4G Networks: Smooth Sailing or Rough Waters Ahead?

4g sailboat

 Everyone continues to be excited about the advances in mobile computing technology, and 4G is no exception.  Who wouldn’t want blazing wireless speeds that rival old-fashioned wired connections?

Current Confusion

Unfortunately, there is a bit of confusion around what 4G really is.  As I wrote in my previous blog entry, The Technology Gods Have Spoken: No 4G (Yet), the International Telecommunications Union (ITU) proclaimed in October, 2010 that only two technologies to be classified as 4G.  These were versions of WiMAX and LTE.   However, in December 2010, the ITU broadened their 4G definition to include ‘other evolved 3G technologies’ which allowed cellular networks such as HSPA+ to be considered 4G.  Much of this was undoubtedly due to mobile operators already advertising their networks as 4G prior to the ITU proclamation.  This mixed message could leave users in a state of confusion.

As further proof, a July 2011 Retrevo survey indicated that 34% of iPhone 4 owners think that they already have 4G service, probably because of the ‘4’ in the name.  Similar perspectives exist with BlackBerry and Android owners as well.  In addition, the survey results indicated that consumers don’t think 4G benefits are worth the cost.  The US government has even introduced legislation to direct mobile operators to more clearly denote their capabilities and charges.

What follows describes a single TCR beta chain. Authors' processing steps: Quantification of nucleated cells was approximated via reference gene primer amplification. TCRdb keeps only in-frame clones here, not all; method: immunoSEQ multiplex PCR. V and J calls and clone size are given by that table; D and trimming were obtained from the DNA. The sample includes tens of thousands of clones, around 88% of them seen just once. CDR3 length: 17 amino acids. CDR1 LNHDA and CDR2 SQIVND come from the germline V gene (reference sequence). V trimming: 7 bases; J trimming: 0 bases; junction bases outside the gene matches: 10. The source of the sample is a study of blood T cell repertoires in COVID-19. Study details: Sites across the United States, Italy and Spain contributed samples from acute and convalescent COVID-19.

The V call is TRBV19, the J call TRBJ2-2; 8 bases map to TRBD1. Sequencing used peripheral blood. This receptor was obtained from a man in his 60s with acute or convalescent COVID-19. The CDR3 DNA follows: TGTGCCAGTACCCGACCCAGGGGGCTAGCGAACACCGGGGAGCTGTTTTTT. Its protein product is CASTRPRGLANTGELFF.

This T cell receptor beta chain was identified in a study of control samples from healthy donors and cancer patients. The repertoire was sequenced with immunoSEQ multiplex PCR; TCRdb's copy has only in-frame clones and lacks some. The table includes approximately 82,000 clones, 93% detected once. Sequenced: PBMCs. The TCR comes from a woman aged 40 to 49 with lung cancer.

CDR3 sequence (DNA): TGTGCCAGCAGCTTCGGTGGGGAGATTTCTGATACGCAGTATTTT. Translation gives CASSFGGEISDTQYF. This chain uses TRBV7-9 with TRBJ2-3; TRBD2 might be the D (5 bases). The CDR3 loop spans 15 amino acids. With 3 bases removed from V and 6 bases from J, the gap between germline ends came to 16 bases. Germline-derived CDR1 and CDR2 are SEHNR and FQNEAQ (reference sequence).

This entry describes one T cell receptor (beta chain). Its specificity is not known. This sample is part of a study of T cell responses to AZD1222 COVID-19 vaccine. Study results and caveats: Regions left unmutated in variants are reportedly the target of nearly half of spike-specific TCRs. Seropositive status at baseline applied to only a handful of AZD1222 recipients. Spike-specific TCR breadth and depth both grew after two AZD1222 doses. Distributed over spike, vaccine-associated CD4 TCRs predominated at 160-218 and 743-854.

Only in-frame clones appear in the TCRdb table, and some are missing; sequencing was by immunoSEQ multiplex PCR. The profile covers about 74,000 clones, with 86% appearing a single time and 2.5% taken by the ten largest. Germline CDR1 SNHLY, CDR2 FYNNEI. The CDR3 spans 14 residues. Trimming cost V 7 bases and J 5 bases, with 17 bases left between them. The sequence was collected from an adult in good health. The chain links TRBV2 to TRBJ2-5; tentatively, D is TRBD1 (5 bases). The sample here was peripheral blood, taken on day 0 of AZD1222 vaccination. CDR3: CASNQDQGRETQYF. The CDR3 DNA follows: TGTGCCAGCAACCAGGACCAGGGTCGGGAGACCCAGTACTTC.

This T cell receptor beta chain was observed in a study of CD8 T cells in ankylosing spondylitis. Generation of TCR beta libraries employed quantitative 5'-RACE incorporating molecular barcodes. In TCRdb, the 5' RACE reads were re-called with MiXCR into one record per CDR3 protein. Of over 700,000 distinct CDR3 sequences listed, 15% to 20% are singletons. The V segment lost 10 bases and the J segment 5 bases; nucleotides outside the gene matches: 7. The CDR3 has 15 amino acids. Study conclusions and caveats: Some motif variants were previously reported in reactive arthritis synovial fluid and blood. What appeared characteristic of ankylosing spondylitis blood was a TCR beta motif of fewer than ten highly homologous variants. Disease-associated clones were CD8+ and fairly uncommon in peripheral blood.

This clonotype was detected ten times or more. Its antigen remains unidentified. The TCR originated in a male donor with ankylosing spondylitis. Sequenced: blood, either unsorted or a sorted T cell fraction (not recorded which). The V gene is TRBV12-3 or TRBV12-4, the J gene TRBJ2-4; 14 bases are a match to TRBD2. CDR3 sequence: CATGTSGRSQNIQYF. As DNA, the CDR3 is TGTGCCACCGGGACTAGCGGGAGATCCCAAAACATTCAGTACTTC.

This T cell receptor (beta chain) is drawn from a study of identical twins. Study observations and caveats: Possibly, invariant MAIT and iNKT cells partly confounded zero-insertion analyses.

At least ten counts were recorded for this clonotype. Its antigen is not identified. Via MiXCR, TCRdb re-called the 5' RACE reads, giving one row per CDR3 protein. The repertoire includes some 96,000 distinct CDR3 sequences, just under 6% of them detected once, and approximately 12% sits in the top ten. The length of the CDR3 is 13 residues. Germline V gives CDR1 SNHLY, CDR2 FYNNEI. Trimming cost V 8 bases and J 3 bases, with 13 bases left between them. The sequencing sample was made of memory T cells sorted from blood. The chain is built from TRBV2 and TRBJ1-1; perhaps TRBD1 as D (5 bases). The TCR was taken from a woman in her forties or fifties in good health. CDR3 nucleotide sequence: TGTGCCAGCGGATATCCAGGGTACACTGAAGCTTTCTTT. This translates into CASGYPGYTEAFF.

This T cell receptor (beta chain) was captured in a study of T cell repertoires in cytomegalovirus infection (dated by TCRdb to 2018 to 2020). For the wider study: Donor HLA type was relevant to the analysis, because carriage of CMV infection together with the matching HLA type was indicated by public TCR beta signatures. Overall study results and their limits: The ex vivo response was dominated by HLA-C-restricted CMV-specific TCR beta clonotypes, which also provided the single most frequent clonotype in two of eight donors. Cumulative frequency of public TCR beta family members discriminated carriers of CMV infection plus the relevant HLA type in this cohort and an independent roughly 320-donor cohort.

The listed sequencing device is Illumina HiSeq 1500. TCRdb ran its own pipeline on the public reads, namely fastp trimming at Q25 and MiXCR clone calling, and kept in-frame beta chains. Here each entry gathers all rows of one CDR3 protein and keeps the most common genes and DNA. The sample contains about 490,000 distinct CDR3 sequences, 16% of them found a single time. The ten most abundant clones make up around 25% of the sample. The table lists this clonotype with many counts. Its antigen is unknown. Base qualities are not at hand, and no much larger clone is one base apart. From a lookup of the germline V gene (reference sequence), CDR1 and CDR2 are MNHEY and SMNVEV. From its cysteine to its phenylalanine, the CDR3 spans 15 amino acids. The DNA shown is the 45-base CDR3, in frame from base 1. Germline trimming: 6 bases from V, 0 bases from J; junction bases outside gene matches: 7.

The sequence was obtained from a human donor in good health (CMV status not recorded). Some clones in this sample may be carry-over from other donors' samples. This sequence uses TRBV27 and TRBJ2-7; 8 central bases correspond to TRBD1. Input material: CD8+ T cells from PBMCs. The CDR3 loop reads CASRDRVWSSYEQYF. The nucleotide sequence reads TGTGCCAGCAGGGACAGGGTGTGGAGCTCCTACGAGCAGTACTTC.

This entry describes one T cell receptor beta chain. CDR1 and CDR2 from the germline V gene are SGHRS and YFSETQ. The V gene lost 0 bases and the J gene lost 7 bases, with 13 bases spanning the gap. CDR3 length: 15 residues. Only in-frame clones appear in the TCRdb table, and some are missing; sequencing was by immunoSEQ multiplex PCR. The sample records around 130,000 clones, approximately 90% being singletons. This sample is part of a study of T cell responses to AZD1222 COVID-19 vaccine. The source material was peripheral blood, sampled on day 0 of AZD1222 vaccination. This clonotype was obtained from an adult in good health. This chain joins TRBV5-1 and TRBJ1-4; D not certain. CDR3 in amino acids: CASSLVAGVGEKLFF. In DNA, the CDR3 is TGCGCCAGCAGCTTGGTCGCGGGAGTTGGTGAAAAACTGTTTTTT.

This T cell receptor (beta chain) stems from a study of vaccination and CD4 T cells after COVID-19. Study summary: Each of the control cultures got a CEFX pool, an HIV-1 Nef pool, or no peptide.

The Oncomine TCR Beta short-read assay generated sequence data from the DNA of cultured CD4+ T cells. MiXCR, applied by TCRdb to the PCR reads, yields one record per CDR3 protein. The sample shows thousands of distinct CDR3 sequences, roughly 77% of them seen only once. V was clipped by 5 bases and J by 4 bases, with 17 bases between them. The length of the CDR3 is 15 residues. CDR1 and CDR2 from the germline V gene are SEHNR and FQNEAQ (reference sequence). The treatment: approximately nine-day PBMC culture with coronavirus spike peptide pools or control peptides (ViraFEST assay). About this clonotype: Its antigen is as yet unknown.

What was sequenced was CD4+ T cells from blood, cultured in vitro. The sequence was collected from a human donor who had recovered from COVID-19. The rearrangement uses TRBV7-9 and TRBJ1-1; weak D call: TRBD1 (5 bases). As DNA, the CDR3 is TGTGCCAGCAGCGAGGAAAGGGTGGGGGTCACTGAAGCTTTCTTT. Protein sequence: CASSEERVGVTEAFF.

Future Fragmentation?

For a while, it was WiMAX versus LTE for the 4G title.  Although WiMAX was the first out of the gate, most don’t think it will be pervasive as LTE.  Even Sprint, the largest US mobile operator to deploy WiMAX, has an agreement with LightSquared to host their future LTE network (I’ll forgo any discussion on the GPS dilemma).  Also, Clearwire, the wholesale  WiMAX provider to Sprint,  has announced its support of LTE as part of its 4G network.  With GSM ruling 80% of the world and LTE being a more natural upgrade path, it appears that LTE will be the dominant 4G  technology.

That doesn’t mean that LTE won’t hit rough waters.  One of the major challenges is the fragmented LTE spectrum as pointed out in a July 2011 report from Informa.  Mobile operators in various regions are adopting different frequencies for LTE use.  It wouldn’t be so bad if it were only a handful, but there are at least 20 frequency bands under consideration.  Asia alone has as many as 11.   It’s not only an issue within regions, but within the same country as well.  In the US, the 4G frequency spectrum used by Verizon Wireless (746-787MHz) has almost no overlap with those planned for AT&T (704-746MHz).  MetroPCS is also deploying LTE, but in the 1700 MHz frequency band.

What does this mean?  Chipset manufacturers and handset OEMs will be hard-pressed to build ‘global’ LTE products.  Yes, we have quad-band and penta-band mobile phones, but they also have Bluetooth and Wi-Fi radios as well.  That’s a lot to support while maintaining size, speed, and battery life.  Supporting 20 bands with an icosa-band (had to look that one up) mobile device is not feasible at this time.  A number of carriers haven’t finalized their supported frequencies, making planning even more difficult.  OEMs will be challenged to figure out which frequencies to provide in a single device or how many flavors of a product will be needed for their various target markets.  In addition, mobile devices may run into roaming difficulties if the device doesn’t support the other carrier’s frequency band and may have to drop down to 3G speeds (gasp!).

Something tells me that by the time this 4G turbulence is figured out, 5G will be on the horizon and we’ll start this all over again.  Better batten down the hatches.

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